Ghost Gallery does not have air-conditioning. But last Thursday, when the temperature outside hit 89 degrees, it stayed cool even with three dozen people in the small gallery. This must be attributable to the ghosts. It was the first big opening at the amiable little boutique gallery where Crawl Space used to be. Crawl Space was scrappy but had a serious cast (backed by the fact that it showed some of Seattle's greatest young artists); Ghost Gallery has a Persian rug and three levels of objects on display. There are: the things that people will buy (inexpensive handmade jewelry and arty knickknackishness), the things that people might buy (inexpensive art including lovable paper-bag puppets by Emmett Montgomery), and the things that people will almost certainly not buy (the featured art, which this month is a show of videos called ACTION!, co-sponsored by 911 Media Arts Center and the Warhol Foundation).
The lights were low to accentuate the (ghostly) videos, which lent the feeling that the gallery's power had gone out except in flashy pockets. Psychedelia was everywhere in evidence, which caused one gallerygoer to remark, "That shit really has to be earned," which caused me to agree. Three videos acted as greeters in the main room: The Birth of Dreams by Frank Correa and Nick Bartoletti (featuring a man's head wrapped in string, then subjected to spiraling effects, then another man holding a baby while drooling apparent blood, then a pretty lady in the sun and wind); Dumb Eyes' Mounthaven, which involved, endearingly, the zooming in on and out of a campfire subjected to an effect someone called "overdriven color"; and a view of a crucifix shape continuously spouting water, titled Bidet by Tabor Robak, which one person described as "dripping with spirituality."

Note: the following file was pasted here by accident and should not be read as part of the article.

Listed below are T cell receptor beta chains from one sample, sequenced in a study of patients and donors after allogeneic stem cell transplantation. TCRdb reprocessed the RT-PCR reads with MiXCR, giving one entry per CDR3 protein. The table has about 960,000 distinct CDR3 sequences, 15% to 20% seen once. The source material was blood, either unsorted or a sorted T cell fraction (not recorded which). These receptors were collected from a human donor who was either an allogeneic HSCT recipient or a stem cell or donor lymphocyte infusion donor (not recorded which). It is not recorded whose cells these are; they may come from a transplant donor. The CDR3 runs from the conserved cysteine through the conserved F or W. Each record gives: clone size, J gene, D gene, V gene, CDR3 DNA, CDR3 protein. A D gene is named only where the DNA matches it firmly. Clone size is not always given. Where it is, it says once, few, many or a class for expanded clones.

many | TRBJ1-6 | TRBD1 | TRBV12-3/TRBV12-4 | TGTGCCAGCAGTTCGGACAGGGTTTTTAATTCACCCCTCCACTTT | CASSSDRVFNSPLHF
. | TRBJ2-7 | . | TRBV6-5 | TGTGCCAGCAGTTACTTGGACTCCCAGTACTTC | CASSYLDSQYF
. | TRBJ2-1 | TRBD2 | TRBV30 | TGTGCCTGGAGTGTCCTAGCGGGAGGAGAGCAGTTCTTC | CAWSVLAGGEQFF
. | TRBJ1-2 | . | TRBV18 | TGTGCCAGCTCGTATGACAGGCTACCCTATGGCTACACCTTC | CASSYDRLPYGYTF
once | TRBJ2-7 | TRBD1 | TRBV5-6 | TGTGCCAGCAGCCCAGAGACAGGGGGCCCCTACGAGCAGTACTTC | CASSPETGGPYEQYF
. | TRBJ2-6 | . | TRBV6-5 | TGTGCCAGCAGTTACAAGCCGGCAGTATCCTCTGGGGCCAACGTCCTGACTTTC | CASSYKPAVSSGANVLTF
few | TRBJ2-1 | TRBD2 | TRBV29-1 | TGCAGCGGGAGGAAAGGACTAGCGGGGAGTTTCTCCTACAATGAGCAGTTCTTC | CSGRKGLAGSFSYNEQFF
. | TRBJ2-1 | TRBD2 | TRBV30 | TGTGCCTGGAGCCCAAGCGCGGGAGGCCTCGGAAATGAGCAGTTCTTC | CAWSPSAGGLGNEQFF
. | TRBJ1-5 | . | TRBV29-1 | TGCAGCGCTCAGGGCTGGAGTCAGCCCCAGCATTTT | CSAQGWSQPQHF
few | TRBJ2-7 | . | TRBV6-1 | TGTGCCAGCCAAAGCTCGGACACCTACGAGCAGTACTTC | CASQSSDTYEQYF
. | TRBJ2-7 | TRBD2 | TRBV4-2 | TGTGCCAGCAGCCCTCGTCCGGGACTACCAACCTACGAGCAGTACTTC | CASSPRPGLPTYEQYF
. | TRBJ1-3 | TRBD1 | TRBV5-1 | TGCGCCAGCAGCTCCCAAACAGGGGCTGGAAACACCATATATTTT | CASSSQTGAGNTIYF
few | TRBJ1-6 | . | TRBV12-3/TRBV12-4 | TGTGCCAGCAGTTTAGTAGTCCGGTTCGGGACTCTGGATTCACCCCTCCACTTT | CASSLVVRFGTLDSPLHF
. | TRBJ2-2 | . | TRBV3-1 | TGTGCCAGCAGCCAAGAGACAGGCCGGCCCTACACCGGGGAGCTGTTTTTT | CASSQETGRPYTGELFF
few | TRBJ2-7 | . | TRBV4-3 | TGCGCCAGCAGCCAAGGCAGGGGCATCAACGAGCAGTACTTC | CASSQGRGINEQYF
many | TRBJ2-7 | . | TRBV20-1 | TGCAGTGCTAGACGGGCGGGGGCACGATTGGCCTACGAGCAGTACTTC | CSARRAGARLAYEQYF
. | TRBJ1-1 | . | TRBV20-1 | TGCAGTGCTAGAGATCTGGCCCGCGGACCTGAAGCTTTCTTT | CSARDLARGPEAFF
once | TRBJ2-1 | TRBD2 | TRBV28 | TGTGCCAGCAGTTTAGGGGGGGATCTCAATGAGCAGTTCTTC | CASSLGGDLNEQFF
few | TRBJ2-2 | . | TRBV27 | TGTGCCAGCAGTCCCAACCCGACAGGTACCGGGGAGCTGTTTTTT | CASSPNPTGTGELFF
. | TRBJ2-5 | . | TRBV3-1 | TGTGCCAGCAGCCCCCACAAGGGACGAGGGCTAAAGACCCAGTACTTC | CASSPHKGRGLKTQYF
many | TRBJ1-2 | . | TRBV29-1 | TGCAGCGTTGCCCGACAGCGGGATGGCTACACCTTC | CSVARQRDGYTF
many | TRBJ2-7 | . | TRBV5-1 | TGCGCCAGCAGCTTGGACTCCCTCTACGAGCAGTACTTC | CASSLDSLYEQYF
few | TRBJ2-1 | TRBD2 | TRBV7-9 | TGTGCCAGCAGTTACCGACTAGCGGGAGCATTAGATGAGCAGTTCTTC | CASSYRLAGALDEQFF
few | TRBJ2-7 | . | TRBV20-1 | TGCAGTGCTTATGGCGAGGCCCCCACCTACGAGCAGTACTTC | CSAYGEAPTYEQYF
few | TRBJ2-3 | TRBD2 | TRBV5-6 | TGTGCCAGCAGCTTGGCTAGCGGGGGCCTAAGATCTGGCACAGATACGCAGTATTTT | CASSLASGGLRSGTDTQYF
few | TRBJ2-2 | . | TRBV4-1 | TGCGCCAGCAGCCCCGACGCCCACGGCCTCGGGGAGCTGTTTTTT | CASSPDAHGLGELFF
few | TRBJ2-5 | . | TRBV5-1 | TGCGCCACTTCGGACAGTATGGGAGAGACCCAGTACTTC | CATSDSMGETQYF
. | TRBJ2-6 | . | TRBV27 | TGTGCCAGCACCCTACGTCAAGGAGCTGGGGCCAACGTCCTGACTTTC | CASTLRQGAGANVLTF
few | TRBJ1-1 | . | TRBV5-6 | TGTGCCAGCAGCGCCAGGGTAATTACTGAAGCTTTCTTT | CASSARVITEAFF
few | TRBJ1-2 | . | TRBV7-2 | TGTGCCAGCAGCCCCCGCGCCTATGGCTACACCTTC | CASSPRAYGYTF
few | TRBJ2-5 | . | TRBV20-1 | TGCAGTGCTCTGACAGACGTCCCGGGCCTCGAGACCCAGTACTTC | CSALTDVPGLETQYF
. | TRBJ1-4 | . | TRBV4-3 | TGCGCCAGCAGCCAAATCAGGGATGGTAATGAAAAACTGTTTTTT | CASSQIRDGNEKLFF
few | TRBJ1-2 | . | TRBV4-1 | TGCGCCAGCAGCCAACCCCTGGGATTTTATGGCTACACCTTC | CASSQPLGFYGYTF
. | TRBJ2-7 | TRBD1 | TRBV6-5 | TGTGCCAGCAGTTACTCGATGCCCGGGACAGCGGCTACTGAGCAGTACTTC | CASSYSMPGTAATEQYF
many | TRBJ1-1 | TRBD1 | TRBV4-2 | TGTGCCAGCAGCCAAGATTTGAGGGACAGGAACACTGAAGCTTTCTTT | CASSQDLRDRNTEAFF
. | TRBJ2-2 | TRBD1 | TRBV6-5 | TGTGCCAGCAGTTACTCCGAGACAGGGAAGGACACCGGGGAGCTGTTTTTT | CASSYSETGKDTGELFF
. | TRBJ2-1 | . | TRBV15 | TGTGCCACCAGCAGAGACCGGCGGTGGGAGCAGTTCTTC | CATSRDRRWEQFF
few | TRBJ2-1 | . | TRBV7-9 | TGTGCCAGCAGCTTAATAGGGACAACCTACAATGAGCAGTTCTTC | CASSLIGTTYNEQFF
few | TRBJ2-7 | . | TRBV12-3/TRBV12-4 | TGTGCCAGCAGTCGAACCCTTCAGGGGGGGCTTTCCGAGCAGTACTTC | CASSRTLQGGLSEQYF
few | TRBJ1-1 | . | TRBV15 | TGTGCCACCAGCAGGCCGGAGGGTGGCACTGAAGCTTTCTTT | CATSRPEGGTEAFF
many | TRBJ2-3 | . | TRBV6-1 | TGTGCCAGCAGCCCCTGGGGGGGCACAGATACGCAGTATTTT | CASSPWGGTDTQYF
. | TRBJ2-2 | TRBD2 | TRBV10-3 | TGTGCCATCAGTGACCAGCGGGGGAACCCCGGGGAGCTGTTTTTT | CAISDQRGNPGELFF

Two other videos haunted corners, to their advantage, and to the advantage of the corners. Garden of Delights, by Izzie Klingels and Amanda Manitach, appears to be a nicey-nice homage to old-time film (cue hand-cranked soundtrack), but instead depicts naked ladies in Victorian gardens as obsessive, slithering wraiths. Angry Fruit Salad, by Joseph Gray and Keith Tilford, is an ethereal white foam-core wall sculpture with a video of colored shapes projected onto its jutting, angular surfaces. The video is controlled by a program that detects motion; maximum motion means saturated color while no motion means paleness. The color falls on the shapes slightly imprecisely, like an ill-fitting garment—which only adds to the interest and charm. And to the feeling that something, some unseen thing, is running this show.